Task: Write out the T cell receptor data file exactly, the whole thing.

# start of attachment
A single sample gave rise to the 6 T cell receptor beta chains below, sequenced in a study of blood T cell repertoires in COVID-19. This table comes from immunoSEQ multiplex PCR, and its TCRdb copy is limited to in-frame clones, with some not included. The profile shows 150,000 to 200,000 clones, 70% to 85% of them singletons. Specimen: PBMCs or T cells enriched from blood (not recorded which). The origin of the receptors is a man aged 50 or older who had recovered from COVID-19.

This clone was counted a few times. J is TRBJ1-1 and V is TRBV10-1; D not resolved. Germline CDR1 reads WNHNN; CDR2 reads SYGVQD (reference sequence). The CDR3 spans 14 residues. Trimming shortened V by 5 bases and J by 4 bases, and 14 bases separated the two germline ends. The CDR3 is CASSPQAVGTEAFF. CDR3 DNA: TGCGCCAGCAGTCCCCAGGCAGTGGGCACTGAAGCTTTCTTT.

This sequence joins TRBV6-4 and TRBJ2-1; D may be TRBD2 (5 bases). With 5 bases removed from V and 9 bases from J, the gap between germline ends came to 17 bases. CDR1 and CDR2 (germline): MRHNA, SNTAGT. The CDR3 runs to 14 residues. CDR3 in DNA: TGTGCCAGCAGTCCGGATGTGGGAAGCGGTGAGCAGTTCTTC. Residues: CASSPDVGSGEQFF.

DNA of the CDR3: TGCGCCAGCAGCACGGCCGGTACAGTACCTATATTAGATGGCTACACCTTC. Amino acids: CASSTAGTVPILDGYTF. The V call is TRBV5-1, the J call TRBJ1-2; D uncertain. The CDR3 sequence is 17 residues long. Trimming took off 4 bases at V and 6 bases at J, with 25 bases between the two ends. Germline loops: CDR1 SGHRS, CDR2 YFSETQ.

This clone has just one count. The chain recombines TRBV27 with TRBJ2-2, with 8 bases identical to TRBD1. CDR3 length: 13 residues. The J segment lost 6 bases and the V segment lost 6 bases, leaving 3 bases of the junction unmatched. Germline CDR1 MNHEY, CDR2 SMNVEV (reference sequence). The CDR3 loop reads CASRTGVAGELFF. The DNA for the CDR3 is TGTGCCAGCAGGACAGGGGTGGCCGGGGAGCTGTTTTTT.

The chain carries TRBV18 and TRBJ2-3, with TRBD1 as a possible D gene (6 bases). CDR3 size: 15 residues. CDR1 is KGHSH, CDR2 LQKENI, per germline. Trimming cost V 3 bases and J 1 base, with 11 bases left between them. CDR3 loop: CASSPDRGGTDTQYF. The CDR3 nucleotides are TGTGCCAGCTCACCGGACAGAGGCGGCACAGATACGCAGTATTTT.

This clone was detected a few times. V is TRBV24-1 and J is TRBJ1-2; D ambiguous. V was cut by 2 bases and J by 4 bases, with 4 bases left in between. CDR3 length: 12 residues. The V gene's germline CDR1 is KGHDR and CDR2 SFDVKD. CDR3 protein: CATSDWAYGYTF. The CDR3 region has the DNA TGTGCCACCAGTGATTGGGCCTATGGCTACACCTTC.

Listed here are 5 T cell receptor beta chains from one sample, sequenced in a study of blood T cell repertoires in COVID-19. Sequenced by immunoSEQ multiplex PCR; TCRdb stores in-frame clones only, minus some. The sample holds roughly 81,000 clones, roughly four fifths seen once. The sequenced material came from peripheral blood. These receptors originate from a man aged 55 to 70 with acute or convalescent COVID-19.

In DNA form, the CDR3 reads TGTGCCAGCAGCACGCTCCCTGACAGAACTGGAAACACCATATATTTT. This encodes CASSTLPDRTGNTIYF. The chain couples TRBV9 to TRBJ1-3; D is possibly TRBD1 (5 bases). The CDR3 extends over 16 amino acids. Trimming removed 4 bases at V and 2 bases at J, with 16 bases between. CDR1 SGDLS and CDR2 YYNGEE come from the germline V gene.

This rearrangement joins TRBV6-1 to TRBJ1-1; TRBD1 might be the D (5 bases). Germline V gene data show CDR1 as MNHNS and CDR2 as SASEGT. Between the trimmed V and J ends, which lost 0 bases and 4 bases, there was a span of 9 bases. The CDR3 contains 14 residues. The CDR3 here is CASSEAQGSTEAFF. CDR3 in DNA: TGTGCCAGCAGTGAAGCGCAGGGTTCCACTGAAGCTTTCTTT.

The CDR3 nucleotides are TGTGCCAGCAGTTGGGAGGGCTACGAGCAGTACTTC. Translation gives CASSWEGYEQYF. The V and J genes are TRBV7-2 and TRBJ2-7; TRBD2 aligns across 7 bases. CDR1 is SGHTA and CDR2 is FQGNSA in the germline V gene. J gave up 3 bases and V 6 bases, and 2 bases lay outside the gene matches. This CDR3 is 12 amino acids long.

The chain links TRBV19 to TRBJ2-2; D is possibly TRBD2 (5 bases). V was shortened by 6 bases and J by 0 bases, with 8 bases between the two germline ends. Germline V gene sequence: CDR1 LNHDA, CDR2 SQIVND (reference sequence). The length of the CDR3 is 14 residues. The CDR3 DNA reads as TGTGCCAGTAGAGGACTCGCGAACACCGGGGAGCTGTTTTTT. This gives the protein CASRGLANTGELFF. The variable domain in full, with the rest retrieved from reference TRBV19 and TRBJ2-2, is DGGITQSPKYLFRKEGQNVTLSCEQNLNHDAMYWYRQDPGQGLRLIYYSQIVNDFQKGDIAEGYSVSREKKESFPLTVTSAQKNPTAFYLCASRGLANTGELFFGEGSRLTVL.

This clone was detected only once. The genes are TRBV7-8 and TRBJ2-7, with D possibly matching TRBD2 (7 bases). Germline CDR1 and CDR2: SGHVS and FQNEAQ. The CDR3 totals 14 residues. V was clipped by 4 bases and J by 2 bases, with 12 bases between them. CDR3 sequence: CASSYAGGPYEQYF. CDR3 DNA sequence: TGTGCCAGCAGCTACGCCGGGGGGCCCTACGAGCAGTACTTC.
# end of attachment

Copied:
A single sample gave rise to the 6 T cell receptor beta chains below, sequenced in a study of blood T cell repertoires in COVID-19. This table comes from immunoSEQ multiplex PCR, and its TCRdb copy is limited to in-frame clones, with some not included. The profile shows 150,000 to 200,000 clones, 70% to 85% of them singletons. Specimen: PBMCs or T cells enriched from blood (not recorded which). The origin of the receptors is a man aged 50 or older who had recovered from COVID-19.

This clone was counted a few times. J is TRBJ1-1 and V is TRBV10-1; D not resolved. Germline CDR1 reads WNHNN; CDR2 reads SYGVQD (reference sequence). The CDR3 spans 14 residues. Trimming shortened V by 5 bases and J by 4 bases, and 14 bases separated the two germline ends. The CDR3 is CASSPQAVGTEAFF. CDR3 DNA: TGCGCCAGCAGTCCCCAGGCAGTGGGCACTGAAGCTTTCTTT.

This sequence joins TRBV6-4 and TRBJ2-1; D may be TRBD2 (5 bases). With 5 bases removed from V and 9 bases from J, the gap between germline ends came to 17 bases. CDR1 and CDR2 (germline): MRHNA, SNTAGT. The CDR3 runs to 14 residues. CDR3 in DNA: TGTGCCAGCAGTCCGGATGTGGGAAGCGGTGAGCAGTTCTTC. Residues: CASSPDVGSGEQFF.

DNA of the CDR3: TGCGCCAGCAGCACGGCCGGTACAGTACCTATATTAGATGGCTACACCTTC. Amino acids: CASSTAGTVPILDGYTF. The V call is TRBV5-1, the J call TRBJ1-2; D uncertain. The CDR3 sequence is 17 residues long. Trimming took off 4 bases at V and 6 bases at J, with 25 bases between the two ends. Germline loops: CDR1 SGHRS, CDR2 YFSETQ.

This clone has just one count. The chain recombines TRBV27 with TRBJ2-2, with 8 bases identical to TRBD1. CDR3 length: 13 residues. The J segment lost 6 bases and the V segment lost 6 bases, leaving 3 bases of the junction unmatched. Germline CDR1 MNHEY, CDR2 SMNVEV (reference sequence). The CDR3 loop reads CASRTGVAGELFF. The DNA for the CDR3 is TGTGCCAGCAGGACAGGGGTGGCCGGGGAGCTGTTTTTT.

The chain carries TRBV18 and TRBJ2-3, with TRBD1 as a possible D gene (6 bases). CDR3 size: 15 residues. CDR1 is KGHSH, CDR2 LQKENI, per germline. Trimming cost V 3 bases and J 1 base, with 11 bases left between them. CDR3 loop: CASSPDRGGTDTQYF. The CDR3 nucleotides are TGTGCCAGCTCACCGGACAGAGGCGGCACAGATACGCAGTATTTT.

This clone was detected a few times. V is TRBV24-1 and J is TRBJ1-2; D ambiguous. V was cut by 2 bases and J by 4 bases, with 4 bases left in between. CDR3 length: 12 residues. The V gene's germline CDR1 is KGHDR and CDR2 SFDVKD. CDR3 protein: CATSDWAYGYTF. The CDR3 region has the DNA TGTGCCACCAGTGATTGGGCCTATGGCTACACCTTC.

Listed here are 5 T cell receptor beta chains from one sample, sequenced in a study of blood T cell repertoires in COVID-19. Sequenced by immunoSEQ multiplex PCR; TCRdb stores in-frame clones only, minus some. The sample holds roughly 81,000 clones, roughly four fifths seen once. The sequenced material came from peripheral blood. These receptors originate from a man aged 55 to 70 with acute or convalescent COVID-19.

In DNA form, the CDR3 reads TGTGCCAGCAGCACGCTCCCTGACAGAACTGGAAACACCATATATTTT. This encodes CASSTLPDRTGNTIYF. The chain couples TRBV9 to TRBJ1-3; D is possibly TRBD1 (5 bases). The CDR3 extends over 16 amino acids. Trimming removed 4 bases at V and 2 bases at J, with 16 bases between. CDR1 SGDLS and CDR2 YYNGEE come from the germline V gene.

This rearrangement joins TRBV6-1 to TRBJ1-1; TRBD1 might be the D (5 bases). Germline V gene data show CDR1 as MNHNS and CDR2 as SASEGT. Between the trimmed V and J ends, which lost 0 bases and 4 bases, there was a span of 9 bases. The CDR3 contains 14 residues. The CDR3 here is CASSEAQGSTEAFF. CDR3 in DNA: TGTGCCAGCAGTGAAGCGCAGGGTTCCACTGAAGCTTTCTTT.

The CDR3 nucleotides are TGTGCCAGCAGTTGGGAGGGCTACGAGCAGTACTTC. Translation gives CASSWEGYEQYF. The V and J genes are TRBV7-2 and TRBJ2-7; TRBD2 aligns across 7 bases. CDR1 is SGHTA and CDR2 is FQGNSA in the germline V gene. J gave up 3 bases and V 6 bases, and 2 bases lay outside the gene matches. This CDR3 is 12 amino acids long.

The chain links TRBV19 to TRBJ2-2; D is possibly TRBD2 (5 bases). V was shortened by 6 bases and J by 0 bases, with 8 bases between the two germline ends. Germline V gene sequence: CDR1 LNHDA, CDR2 SQIVND (reference sequence). The length of the CDR3 is 14 residues. The CDR3 DNA reads as TGTGCCAGTAGAGGACTCGCGAACACCGGGGAGCTGTTTTTT. This gives the protein CASRGLANTGELFF. The variable domain in full, with the rest retrieved from reference TRBV19 and TRBJ2-2, is DGGITQSPKYLFRKEGQNVTLSCEQNLNHDAMYWYRQDPGQGLRLIYYSQIVNDFQKGDIAEGYSVSREKKESFPLTVTSAQKNPTAFYLCASRGLANTGELFFGEGSRLTVL.

This clone was detected only once. The genes are TRBV7-8 and TRBJ2-7, with D possibly matching TRBD2 (7 bases). Germline CDR1 and CDR2: SGHVS and FQNEAQ. The CDR3 totals 14 residues. V was clipped by 4 bases and J by 2 bases, with 12 bases between them. CDR3 sequence: CASSYAGGPYEQYF. CDR3 DNA sequence: TGTGCCAGCAGCTACGCCGGGGGGCCCTACGAGCAGTACTTC.